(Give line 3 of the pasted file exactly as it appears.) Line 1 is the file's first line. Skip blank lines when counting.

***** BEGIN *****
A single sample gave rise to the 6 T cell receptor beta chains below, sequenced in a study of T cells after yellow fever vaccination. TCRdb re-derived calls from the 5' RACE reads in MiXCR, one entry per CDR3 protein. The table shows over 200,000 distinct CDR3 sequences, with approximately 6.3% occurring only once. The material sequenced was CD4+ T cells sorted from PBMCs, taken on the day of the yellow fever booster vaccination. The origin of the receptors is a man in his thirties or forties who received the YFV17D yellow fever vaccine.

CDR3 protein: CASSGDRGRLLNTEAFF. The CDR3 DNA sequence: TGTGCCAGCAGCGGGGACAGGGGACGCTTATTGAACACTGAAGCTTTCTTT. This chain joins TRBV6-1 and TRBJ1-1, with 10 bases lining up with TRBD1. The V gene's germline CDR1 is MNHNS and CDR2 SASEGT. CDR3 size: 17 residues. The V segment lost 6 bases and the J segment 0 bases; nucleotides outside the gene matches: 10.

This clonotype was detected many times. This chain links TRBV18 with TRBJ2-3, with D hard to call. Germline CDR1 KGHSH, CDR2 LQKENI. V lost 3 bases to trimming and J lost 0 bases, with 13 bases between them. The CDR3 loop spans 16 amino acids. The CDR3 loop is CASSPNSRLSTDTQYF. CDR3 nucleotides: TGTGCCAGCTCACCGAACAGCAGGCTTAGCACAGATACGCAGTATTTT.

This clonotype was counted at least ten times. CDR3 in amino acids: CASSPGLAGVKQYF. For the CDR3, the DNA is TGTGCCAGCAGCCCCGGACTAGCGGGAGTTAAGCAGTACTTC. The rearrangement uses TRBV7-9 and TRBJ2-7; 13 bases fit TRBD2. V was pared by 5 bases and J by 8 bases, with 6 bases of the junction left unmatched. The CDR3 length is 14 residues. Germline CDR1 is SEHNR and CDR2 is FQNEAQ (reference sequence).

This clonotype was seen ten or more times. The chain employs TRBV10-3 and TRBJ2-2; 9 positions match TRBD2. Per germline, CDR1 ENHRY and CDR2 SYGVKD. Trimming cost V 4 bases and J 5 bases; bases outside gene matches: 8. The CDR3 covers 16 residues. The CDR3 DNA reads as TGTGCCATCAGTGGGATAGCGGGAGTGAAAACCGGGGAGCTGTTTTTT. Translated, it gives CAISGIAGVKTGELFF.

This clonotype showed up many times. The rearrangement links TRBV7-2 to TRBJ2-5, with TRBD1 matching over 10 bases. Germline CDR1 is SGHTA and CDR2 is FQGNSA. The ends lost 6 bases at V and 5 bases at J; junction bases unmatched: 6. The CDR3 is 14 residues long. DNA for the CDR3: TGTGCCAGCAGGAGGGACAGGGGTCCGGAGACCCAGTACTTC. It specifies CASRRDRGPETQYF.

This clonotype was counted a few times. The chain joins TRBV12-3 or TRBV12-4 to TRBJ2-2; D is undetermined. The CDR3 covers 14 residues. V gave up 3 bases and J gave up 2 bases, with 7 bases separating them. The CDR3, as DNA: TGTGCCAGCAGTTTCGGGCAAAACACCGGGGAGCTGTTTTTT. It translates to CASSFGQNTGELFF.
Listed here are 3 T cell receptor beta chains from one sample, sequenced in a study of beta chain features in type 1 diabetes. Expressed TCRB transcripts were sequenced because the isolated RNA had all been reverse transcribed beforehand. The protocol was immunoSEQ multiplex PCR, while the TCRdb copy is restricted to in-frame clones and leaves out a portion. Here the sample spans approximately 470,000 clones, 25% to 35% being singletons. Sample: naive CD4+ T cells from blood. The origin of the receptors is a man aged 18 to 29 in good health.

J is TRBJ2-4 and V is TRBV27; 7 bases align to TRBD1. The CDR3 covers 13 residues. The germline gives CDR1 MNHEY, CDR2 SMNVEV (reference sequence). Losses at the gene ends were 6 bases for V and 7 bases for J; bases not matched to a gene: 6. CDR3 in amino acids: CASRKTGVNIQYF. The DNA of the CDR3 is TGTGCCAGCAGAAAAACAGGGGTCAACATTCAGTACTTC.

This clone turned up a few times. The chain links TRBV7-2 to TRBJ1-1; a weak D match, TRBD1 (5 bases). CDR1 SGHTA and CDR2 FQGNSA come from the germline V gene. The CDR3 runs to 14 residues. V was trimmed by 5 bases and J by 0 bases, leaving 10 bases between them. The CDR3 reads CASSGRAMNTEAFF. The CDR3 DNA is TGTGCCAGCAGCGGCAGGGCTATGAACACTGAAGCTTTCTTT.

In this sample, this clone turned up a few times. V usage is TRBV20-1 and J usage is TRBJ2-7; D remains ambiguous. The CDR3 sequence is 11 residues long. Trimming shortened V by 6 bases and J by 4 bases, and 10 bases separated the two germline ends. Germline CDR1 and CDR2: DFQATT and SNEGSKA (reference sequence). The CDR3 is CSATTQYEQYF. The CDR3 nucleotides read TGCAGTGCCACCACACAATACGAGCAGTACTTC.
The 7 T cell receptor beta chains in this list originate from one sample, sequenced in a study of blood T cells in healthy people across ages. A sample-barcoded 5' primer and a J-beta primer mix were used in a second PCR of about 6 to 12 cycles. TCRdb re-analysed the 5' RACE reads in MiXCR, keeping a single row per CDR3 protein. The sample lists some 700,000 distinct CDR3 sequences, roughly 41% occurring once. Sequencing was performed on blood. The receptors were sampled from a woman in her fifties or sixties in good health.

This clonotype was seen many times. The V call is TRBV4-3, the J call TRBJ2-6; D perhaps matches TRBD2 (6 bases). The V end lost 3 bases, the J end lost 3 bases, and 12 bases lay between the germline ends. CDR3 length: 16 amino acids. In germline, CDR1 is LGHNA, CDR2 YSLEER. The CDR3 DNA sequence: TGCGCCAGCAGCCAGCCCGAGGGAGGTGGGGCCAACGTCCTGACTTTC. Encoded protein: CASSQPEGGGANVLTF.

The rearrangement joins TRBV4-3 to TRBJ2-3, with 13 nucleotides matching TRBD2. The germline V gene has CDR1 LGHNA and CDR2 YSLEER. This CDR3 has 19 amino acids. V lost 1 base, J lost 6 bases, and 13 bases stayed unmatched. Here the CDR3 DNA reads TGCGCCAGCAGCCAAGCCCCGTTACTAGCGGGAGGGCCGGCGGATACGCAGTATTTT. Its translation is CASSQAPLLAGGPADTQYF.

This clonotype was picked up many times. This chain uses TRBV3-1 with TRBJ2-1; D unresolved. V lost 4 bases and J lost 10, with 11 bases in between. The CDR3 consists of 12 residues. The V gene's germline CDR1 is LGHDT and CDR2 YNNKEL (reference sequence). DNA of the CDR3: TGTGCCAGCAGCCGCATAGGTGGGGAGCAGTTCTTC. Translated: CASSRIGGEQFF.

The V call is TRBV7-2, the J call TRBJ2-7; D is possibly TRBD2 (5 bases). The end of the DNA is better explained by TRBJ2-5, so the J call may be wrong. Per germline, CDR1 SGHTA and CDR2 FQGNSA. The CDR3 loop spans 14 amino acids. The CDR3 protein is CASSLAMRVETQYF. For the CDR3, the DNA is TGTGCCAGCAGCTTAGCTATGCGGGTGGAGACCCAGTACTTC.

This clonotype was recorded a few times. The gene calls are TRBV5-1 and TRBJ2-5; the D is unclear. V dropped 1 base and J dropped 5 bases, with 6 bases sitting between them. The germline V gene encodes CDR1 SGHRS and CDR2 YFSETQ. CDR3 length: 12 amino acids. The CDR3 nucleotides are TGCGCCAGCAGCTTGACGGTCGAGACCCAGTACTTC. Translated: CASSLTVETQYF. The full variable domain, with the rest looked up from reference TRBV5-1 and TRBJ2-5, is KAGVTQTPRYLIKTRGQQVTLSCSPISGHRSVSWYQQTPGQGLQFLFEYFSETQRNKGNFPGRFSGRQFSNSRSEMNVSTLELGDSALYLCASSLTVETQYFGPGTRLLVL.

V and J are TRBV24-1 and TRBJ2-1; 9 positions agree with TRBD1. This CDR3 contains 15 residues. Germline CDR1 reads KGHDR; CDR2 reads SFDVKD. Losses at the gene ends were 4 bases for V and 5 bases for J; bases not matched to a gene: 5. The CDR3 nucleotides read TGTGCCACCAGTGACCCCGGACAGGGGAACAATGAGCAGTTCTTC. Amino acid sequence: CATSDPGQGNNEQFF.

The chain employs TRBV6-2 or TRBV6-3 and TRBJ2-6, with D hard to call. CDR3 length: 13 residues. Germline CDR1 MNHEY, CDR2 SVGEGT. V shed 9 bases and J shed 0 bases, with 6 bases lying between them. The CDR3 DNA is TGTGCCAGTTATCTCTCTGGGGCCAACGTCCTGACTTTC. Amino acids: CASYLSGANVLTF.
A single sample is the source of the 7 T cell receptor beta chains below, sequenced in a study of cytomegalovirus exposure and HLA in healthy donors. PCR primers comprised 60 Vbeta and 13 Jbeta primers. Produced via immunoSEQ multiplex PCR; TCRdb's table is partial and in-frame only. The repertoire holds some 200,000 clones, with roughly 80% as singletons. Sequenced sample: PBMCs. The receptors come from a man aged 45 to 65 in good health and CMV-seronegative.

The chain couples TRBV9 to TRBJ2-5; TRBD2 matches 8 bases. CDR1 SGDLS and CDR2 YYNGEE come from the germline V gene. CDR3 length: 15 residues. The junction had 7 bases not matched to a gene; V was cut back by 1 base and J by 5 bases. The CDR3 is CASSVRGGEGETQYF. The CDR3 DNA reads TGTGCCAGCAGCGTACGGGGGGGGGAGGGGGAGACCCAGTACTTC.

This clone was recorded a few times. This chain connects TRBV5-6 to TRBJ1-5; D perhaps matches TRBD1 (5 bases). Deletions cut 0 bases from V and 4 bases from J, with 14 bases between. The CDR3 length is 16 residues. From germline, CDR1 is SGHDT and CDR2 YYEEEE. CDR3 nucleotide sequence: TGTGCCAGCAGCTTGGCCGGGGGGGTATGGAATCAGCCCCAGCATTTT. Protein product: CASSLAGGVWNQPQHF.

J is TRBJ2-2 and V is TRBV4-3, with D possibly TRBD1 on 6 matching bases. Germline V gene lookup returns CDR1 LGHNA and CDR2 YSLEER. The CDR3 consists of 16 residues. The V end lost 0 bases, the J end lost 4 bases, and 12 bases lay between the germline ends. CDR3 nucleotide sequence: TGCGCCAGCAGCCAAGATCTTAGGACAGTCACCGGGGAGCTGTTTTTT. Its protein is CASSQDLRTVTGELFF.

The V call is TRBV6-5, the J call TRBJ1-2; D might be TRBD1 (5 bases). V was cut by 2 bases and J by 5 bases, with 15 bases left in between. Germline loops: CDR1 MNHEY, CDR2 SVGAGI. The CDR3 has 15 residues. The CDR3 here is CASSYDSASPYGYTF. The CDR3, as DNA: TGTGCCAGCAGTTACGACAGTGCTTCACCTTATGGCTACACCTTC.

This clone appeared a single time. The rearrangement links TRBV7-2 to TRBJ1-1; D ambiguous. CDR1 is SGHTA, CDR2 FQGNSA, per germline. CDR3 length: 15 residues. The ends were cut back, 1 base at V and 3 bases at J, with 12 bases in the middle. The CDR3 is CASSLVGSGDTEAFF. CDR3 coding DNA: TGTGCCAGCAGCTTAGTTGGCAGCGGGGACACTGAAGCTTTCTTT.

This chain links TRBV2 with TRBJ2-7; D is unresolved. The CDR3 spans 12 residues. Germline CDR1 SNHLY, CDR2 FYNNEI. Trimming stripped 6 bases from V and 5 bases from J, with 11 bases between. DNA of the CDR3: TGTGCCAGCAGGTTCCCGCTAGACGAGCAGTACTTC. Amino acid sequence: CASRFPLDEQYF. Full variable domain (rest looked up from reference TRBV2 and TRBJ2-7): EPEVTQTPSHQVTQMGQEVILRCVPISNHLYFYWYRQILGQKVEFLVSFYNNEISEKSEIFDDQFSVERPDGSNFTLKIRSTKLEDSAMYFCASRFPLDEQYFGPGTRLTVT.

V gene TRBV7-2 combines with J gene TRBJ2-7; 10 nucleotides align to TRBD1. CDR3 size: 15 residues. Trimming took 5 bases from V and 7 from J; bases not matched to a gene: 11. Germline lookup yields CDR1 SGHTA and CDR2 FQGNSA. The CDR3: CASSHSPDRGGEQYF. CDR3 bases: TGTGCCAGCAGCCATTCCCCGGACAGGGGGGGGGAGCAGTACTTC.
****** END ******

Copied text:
This clonotype was detected many times. This chain links TRBV18 with TRBJ2-3, with D hard to call. Germline CDR1 KGHSH, CDR2 LQKENI. V lost 3 bases to trimming and J lost 0 bases, with 13 bases between them. The CDR3 loop spans 16 amino acids. The CDR3 loop is CASSPNSRLSTDTQYF. CDR3 nucleotides: TGTGCCAGCTCACCGAACAGCAGGCTTAGCACAGATACGCAGTATTTT.